NYLCV Partners with Environmental Groups to Push for Direct Sales of Electric Vehicles

Earlier this month, Governor Hochul’s first budget address included major investments in the Environmental Protection Fund, offshore wind, along with many other NYLCV priorities that deliver on climate.

However, with transportation being a leading contributor to greenhouse gas emissions in New York -accounting for ⅓ of total emissions – the announcement lacked adequate plans of action to get more electric vehicles on the road.

NYLCV has partnered with the Alliance for Clean Energy and several other stakeholders to push for the Governor to include legislation that allows for the direct sales of electric vehicles in her 30-day budget amendments.

Direct sales is a policy that unites environmental, consumer, and free-market interests and is shown to be an instrumental policy for increasing EV sales at no cost to the taxpayer. It allows EV manufacturers to sell directly to consumers. NYLCV and our partners believe that New York will not achieve the bold goals set to reduce emissions and combat climate change without this policy.

Through the Climate Leadership and Community Protection Act (CLCPA) New York is required to achieve a carbon-free electricity system by 2040, and committed to the goals of 40% reduction in greenhouse gas emissions (GHG) from 1990 levels by 2030, and 85% by 2050. On top of this, in 2014, New York established the goal of having 850,000 zero emissions vehicles on the road by 2025, and 2 Million by 2030. Despite aggressive investments in charging and incentive programs, New York has only achieved 3% of the 2030 goal.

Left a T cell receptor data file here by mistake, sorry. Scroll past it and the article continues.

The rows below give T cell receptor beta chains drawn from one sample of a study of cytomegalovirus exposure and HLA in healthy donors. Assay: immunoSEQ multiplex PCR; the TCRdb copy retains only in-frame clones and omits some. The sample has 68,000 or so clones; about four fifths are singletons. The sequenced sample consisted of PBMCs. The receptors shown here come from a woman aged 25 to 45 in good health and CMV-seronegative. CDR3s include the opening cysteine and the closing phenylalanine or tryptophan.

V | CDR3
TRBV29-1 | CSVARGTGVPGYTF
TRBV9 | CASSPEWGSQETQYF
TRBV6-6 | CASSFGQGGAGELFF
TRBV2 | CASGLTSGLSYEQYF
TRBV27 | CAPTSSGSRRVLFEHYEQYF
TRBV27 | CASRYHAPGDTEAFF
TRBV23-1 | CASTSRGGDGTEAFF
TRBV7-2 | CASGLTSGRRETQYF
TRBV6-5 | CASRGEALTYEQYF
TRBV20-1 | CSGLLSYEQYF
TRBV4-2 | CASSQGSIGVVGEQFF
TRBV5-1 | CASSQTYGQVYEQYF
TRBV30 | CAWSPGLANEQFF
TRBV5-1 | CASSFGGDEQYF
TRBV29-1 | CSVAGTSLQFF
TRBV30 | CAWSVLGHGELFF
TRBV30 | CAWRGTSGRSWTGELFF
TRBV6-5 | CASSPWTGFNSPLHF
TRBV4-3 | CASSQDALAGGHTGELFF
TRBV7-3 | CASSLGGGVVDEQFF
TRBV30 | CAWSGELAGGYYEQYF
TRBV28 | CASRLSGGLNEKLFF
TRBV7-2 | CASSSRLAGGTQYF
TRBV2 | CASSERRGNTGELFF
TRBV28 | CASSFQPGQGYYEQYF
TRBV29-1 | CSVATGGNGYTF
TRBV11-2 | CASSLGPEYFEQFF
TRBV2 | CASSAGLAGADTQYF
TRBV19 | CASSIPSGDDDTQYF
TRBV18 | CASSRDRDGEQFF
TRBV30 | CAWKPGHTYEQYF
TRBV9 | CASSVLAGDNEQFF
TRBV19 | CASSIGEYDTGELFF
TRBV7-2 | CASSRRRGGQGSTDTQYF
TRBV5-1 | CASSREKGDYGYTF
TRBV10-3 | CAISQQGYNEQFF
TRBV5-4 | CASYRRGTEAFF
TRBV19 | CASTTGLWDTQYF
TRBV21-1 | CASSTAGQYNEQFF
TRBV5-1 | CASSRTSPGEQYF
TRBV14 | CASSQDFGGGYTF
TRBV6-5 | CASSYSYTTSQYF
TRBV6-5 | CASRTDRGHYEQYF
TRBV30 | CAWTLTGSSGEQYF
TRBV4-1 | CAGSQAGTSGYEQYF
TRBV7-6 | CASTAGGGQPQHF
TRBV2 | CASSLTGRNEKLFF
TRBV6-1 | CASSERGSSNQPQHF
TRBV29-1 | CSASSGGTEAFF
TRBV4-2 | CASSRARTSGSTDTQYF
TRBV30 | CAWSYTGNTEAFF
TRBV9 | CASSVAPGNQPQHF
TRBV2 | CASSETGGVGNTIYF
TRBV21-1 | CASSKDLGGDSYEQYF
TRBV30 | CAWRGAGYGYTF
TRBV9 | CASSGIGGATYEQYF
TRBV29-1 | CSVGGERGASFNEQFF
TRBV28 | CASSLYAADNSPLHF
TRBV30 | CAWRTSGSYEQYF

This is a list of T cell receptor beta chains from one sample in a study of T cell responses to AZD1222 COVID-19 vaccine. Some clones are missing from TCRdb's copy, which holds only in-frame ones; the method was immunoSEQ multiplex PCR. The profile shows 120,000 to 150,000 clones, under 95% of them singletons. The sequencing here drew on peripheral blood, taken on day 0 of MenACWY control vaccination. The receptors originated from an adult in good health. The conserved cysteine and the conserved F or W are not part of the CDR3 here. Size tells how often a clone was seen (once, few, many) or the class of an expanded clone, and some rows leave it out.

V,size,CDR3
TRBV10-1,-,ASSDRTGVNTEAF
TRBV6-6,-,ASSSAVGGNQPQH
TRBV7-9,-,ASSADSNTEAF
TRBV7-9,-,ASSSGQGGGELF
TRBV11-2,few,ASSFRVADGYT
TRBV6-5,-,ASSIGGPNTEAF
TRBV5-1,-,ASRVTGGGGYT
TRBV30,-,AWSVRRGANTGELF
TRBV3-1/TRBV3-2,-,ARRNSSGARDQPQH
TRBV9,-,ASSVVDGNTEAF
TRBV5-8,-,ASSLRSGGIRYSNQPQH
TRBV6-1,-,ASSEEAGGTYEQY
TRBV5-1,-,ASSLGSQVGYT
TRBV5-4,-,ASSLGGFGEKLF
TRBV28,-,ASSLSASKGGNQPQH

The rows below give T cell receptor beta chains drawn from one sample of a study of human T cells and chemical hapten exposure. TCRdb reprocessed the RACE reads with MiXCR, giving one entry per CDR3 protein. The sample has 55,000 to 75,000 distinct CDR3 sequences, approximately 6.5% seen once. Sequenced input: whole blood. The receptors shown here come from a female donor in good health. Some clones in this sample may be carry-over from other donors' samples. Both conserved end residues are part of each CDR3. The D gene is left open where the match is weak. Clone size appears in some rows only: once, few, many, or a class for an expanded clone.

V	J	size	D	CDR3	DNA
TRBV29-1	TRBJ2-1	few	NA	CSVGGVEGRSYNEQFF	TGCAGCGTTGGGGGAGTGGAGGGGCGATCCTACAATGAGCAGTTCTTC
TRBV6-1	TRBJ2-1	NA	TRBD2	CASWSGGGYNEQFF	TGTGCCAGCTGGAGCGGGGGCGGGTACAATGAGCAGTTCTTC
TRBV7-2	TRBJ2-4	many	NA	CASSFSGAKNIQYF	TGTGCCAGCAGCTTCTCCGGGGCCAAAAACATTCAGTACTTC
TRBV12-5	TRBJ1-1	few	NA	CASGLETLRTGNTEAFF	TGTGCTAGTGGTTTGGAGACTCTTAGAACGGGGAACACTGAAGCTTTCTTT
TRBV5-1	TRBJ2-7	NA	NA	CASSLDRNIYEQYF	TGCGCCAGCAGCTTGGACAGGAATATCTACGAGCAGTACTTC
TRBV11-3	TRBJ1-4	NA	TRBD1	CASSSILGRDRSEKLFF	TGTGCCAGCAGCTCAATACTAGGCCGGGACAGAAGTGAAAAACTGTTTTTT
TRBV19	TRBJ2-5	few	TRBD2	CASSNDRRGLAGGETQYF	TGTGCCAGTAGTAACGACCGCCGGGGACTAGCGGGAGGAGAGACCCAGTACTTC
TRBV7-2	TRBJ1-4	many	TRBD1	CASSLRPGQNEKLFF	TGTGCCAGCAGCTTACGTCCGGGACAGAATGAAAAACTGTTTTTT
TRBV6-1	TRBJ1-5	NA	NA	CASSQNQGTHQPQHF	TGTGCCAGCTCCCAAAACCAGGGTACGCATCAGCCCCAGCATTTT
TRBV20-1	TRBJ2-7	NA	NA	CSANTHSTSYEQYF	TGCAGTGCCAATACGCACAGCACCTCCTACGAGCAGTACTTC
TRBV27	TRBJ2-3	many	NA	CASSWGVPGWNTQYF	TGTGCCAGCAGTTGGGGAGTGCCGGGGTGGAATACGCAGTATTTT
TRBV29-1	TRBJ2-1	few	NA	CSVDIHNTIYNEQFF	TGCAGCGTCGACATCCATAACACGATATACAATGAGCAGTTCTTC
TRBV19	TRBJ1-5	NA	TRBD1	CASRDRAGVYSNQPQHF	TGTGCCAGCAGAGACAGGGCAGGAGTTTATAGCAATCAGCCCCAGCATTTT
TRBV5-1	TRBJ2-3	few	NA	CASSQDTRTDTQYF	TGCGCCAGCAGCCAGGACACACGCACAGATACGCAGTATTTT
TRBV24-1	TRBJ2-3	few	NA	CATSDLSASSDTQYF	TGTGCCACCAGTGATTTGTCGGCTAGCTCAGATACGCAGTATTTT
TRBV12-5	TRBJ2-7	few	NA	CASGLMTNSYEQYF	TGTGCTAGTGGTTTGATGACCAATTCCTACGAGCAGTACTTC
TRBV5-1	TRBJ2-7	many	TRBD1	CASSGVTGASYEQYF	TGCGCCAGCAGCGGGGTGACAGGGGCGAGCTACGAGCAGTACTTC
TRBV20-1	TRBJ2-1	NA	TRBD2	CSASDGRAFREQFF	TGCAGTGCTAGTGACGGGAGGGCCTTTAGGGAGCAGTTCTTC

Direct sales will also impact more than just passenger vehicles. Medium and heavy duty trucks account for a quarter of nationwide emissions. New York’s newly adopted Advanced Clean Trucks Rule (ACT) requires incremental increases in the adoption of zero emissions medium and heavy duty models. Without direct sales, New York will face significant difficulties doing its part to greatly reduce emissions through the ACT Rule. 

New York has already committed to expanding EV infrastructure and increasing incentives for consumers to switch to this zero emission alternative. Yet, we are still lagging behind other states, who have taken similar measures with less incentives, and have yielded higher rates of adoption to EVs.

Currently, 31 states allow some form of direct sales, of which 22 allow for uncapped sales. New York State Law only allows one manufacturer of zero emission electric vehicles to sell out of five direct sales locations for all of New York State – this cap of five stores was put in place in 2014.

New York’s climate goals cannot be achieved without a significant and rapid increase in the adoption of electric vehicles. This is why NYLCV is making direct sales a priority in this year’s legislation session and budget.

By Abby Terrigino